China Issues MERS ‘High Alert’ as Number of Cases in South Korea Rises

South Korea Announces First Two MERS Deaths
Chung Sung-Jun/Getty Images

China has taken steps to increase the national health warning regarding South Korea’s deadly MERS outbreak as the South Korean government announced new MERS-related deaths this Monday.

This makes China the latest in a series of Asian countries surrounding South Korea, including Taiwan and Singapore, which have put either severe restrictions or major warnings on travel to and from the place of the new outbreak.

A total of 16 South Koreans have died from the disease since the outbreak last month. Doctors know for sure that about 150 have been infected, and of those, 120 are currently undergoing treatment.

Saudi Arabia, where the virus originated, also announced a spread of the disease; five new cases have been discovered, according to state television reports.

China announced Monday that the country has been placed on high alert in response to the first case of MERS discovered in the nation. The infected patient is not Chinese; apparently, he is a South Korean national. He is currently recovering in a Chinese hospital.

Customs agents, tourism officials, and all government workers who inspect border crossings have been told to be on the lookout for signs of the disease, in an effort to limit the spread of the virus into China.

Hospitals, too, have been told to watch for the disease’s symptoms and isolate any who may be carrying the virus.

MERS, which stands for Middle East respiratory syndrome, is a virus which kills 30 to 40 percent of those it infects by attacking a victim’s lungs and breathing tubes.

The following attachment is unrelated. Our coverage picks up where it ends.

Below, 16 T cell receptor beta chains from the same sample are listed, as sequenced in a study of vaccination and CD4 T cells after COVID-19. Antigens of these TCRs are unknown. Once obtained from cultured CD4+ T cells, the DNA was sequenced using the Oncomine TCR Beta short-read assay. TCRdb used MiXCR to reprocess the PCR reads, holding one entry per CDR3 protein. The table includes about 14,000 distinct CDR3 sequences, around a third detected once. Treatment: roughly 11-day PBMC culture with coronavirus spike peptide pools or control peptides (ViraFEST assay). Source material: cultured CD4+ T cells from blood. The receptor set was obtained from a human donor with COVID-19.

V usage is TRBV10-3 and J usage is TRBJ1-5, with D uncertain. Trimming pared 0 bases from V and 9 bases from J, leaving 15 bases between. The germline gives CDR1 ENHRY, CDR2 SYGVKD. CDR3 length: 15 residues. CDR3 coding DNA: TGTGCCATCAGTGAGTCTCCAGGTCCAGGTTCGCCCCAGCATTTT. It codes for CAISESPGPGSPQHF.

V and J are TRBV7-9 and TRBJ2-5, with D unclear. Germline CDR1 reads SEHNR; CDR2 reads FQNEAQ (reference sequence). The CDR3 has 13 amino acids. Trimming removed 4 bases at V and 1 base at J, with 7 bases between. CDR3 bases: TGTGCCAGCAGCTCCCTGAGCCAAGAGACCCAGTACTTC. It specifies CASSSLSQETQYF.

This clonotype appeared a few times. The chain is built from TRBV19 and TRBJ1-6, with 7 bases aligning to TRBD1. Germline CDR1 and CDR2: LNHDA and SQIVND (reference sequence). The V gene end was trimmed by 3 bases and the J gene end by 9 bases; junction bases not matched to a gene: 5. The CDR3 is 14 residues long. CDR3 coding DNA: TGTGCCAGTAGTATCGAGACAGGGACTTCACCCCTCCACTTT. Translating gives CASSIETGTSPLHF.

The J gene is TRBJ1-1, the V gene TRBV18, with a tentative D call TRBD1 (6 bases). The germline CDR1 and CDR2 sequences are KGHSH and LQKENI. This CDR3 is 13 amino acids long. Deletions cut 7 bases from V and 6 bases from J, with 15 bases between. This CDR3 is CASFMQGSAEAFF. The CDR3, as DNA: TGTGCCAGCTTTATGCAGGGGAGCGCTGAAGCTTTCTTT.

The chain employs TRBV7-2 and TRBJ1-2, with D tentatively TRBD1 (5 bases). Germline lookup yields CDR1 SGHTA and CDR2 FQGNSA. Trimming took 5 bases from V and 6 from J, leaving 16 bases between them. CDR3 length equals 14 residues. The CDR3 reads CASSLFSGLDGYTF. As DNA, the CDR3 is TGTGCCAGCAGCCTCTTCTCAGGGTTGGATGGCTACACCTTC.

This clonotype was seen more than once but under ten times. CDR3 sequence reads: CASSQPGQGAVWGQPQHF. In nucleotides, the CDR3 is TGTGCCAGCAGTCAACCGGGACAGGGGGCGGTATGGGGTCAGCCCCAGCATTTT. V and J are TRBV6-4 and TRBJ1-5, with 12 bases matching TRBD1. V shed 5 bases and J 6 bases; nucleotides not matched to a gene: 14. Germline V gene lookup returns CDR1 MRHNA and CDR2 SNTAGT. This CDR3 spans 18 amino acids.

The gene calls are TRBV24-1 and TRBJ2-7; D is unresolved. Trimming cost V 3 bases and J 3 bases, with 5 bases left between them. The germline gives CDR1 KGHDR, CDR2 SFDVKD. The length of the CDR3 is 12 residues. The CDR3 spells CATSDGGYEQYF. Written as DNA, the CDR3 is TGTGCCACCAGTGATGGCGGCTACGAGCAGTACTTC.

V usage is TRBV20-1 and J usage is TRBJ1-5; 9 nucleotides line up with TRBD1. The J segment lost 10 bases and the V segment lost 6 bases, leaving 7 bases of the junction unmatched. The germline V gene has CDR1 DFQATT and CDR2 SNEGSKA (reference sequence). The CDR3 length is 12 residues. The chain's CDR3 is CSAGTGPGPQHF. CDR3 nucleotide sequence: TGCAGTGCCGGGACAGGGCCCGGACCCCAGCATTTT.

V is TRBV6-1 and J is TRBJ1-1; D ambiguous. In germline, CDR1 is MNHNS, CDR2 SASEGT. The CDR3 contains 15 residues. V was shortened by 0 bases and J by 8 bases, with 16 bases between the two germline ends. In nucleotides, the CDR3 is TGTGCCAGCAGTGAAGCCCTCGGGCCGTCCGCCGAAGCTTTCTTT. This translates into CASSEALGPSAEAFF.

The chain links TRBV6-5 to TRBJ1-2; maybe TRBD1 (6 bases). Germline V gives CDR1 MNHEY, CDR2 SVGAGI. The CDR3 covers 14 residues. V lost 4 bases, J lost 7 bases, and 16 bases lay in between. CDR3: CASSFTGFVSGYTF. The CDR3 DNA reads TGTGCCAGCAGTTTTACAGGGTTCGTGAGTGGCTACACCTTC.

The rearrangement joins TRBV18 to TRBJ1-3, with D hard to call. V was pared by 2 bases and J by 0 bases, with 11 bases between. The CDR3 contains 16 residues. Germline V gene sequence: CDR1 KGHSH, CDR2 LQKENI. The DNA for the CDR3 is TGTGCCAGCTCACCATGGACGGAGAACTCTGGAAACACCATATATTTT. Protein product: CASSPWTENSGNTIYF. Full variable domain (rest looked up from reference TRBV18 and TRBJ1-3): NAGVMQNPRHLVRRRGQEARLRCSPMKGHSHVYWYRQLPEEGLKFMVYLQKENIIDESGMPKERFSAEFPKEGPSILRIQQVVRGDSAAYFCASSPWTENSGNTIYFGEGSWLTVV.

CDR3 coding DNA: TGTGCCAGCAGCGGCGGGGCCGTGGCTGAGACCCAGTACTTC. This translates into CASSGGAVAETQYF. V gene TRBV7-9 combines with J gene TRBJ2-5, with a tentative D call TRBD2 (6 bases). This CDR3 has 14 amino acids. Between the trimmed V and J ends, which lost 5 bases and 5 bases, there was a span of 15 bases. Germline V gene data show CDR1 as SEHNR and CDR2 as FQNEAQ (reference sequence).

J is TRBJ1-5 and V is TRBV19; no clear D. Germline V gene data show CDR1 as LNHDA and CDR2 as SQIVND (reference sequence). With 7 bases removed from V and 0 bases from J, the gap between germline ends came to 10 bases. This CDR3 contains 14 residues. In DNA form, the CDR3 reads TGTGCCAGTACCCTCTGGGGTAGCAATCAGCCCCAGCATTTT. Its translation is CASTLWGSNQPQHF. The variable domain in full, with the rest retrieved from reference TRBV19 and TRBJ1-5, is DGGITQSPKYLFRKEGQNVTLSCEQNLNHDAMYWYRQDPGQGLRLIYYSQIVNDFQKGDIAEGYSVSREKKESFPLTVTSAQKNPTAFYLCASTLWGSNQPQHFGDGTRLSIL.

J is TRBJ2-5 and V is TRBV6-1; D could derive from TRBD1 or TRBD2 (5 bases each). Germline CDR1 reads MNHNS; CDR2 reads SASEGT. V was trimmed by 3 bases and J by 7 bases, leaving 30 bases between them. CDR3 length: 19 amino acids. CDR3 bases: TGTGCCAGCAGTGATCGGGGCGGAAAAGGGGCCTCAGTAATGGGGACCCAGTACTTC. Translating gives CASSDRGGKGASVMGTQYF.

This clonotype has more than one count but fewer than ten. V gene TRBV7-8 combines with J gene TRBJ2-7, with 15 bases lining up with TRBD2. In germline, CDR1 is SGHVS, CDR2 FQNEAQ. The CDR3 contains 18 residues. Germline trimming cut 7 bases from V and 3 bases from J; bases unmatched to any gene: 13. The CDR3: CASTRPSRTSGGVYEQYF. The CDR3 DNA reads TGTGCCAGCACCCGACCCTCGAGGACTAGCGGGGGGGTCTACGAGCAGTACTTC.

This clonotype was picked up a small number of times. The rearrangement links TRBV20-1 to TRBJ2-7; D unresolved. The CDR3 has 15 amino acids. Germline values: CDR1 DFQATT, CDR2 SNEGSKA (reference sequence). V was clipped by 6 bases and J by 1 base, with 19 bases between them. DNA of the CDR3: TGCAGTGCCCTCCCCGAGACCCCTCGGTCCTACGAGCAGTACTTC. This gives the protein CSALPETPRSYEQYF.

MERS spreads through close contact with those who have been infected, so hospital workers at buildings where MERS patients are being treated are particularly susceptible to catching the disease.

Health officials identified three cases of MERS in the United States in 2014. Two were in healthcare professionals who had worked in Saudi Arabia.

Doctors identified the third case in an Illinois businessman, who met with one of the two original U.S. cases. However, by the time doctors tested him, he had successfully fought off the virus.

In South Korea, the disease has brought the nation to a screeching halt. Fears of the outbreak becoming a pandemic have hit the South Korean economy, exacerbating what were already tough times for the South Korean people.

Nearly 3,000 schools were shut down in response to the virus, including dozens of universities. However, all but about 500 are expected to reopen this Monday.

Reportedly, 2,854 South Koreans remain in government-mandated quarantine and medical observation.


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